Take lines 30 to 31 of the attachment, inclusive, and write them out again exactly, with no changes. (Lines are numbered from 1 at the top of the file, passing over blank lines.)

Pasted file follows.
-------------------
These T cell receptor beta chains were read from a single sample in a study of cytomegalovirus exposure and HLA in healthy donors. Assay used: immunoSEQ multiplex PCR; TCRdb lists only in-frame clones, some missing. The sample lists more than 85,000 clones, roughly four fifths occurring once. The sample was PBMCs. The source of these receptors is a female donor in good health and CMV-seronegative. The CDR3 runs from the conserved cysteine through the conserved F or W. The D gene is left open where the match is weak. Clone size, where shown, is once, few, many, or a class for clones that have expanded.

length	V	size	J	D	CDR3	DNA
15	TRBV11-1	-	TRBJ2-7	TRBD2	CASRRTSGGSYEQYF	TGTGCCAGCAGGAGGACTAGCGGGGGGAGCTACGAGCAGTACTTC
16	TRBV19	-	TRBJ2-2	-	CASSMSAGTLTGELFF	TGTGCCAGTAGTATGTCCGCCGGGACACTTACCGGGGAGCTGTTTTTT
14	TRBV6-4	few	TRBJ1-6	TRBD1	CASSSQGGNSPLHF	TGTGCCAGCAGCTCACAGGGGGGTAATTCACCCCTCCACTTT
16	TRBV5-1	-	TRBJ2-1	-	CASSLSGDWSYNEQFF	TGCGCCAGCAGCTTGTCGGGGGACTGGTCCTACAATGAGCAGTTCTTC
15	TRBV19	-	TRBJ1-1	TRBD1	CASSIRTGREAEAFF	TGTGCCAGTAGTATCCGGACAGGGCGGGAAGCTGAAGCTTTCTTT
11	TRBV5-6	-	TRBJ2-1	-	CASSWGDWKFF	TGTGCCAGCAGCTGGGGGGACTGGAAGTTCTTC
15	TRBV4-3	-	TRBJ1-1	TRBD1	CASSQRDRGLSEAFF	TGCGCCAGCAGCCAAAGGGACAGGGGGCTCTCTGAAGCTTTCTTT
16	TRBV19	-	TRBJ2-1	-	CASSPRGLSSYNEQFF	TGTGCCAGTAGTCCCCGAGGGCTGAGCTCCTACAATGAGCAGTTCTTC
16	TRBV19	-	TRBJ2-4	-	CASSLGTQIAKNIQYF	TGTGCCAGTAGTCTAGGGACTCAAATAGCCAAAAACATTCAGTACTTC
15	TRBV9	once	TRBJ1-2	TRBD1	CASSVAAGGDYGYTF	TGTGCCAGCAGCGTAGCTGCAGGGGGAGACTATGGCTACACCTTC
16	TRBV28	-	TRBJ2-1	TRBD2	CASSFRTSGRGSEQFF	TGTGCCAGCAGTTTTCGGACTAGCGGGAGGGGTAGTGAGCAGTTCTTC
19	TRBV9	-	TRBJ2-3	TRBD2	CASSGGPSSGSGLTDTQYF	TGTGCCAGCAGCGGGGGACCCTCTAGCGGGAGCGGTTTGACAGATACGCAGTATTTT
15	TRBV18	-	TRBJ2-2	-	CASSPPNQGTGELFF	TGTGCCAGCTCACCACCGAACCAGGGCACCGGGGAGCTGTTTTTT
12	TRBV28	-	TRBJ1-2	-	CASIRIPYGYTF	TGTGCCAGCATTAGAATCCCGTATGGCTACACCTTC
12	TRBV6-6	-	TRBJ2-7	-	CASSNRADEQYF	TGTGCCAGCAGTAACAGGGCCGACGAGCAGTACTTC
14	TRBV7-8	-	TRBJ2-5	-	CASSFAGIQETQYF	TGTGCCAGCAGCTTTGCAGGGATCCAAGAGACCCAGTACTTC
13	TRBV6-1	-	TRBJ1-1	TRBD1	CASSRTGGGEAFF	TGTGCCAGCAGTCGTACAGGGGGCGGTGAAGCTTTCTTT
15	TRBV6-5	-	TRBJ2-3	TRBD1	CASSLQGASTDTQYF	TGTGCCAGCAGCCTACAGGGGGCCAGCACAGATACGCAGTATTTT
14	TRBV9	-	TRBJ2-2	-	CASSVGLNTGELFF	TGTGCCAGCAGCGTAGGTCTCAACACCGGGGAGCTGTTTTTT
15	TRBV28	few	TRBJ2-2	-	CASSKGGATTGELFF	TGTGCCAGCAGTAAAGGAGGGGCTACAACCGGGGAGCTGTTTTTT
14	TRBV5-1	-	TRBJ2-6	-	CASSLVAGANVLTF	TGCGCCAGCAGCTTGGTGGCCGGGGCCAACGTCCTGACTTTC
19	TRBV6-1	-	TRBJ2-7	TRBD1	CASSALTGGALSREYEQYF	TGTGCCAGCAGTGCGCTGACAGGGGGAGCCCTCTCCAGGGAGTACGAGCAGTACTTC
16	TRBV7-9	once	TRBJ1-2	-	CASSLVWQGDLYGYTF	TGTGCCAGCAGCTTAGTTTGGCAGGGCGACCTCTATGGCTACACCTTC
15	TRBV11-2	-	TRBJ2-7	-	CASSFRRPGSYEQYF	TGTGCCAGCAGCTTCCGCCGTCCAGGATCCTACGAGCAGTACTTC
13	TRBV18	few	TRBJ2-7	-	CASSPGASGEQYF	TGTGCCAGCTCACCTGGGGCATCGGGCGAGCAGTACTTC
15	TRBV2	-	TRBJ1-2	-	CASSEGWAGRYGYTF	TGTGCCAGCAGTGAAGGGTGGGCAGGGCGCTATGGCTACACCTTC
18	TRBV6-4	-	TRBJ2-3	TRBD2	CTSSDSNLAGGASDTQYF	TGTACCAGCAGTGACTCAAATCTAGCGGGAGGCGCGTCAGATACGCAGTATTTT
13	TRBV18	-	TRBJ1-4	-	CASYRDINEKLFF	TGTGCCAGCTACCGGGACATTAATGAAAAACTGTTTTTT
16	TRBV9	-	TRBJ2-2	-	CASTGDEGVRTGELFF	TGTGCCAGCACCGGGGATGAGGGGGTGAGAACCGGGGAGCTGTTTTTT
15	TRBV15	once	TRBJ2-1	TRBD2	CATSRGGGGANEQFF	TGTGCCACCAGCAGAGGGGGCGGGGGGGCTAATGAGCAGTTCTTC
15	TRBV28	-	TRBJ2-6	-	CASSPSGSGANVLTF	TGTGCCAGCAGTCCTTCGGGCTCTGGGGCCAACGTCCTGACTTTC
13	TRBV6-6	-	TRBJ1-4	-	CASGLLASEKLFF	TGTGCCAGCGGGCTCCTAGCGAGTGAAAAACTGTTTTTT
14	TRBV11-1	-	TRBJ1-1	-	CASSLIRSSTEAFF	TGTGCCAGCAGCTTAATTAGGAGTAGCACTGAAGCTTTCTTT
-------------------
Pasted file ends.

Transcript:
13	TRBV18	-	TRBJ1-4	-	CASYRDINEKLFF	TGTGCCAGCTACCGGGACATTAATGAAAAACTGTTTTTT
16	TRBV9	-	TRBJ2-2	-	CASTGDEGVRTGELFF	TGTGCCAGCACCGGGGATGAGGGGGTGAGAACCGGGGAGCTGTTTTTT